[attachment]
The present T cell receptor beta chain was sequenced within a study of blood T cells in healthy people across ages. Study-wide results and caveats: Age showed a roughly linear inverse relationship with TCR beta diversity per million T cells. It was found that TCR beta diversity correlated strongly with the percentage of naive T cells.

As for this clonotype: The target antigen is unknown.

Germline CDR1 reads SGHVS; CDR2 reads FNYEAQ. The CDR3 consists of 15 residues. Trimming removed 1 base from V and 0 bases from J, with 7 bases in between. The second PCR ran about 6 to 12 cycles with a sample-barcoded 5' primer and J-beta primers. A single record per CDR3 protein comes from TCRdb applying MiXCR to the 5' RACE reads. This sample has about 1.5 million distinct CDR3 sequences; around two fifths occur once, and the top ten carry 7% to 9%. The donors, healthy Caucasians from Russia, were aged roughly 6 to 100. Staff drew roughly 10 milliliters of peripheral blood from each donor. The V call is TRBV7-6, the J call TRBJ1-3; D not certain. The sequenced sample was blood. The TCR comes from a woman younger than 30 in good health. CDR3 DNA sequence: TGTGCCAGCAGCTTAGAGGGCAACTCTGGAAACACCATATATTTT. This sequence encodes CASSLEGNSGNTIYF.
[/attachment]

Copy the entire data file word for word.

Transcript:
The present T cell receptor beta chain was sequenced within a study of blood T cells in healthy people across ages. Study-wide results and caveats: Age showed a roughly linear inverse relationship with TCR beta diversity per million T cells. It was found that TCR beta diversity correlated strongly with the percentage of naive T cells.

As for this clonotype: The target antigen is unknown.

Germline CDR1 reads SGHVS; CDR2 reads FNYEAQ. The CDR3 consists of 15 residues. Trimming removed 1 base from V and 0 bases from J, with 7 bases in between. The second PCR ran about 6 to 12 cycles with a sample-barcoded 5' primer and J-beta primers. A single record per CDR3 protein comes from TCRdb applying MiXCR to the 5' RACE reads. This sample has about 1.5 million distinct CDR3 sequences; around two fifths occur once, and the top ten carry 7% to 9%. The donors, healthy Caucasians from Russia, were aged roughly 6 to 100. Staff drew roughly 10 milliliters of peripheral blood from each donor. The V call is TRBV7-6, the J call TRBJ1-3; D not certain. The sequenced sample was blood. The TCR comes from a woman younger than 30 in good health. CDR3 DNA sequence: TGTGCCAGCAGCTTAGAGGGCAACTCTGGAAACACCATATATTTT. This sequence encodes CASSLEGNSGNTIYF.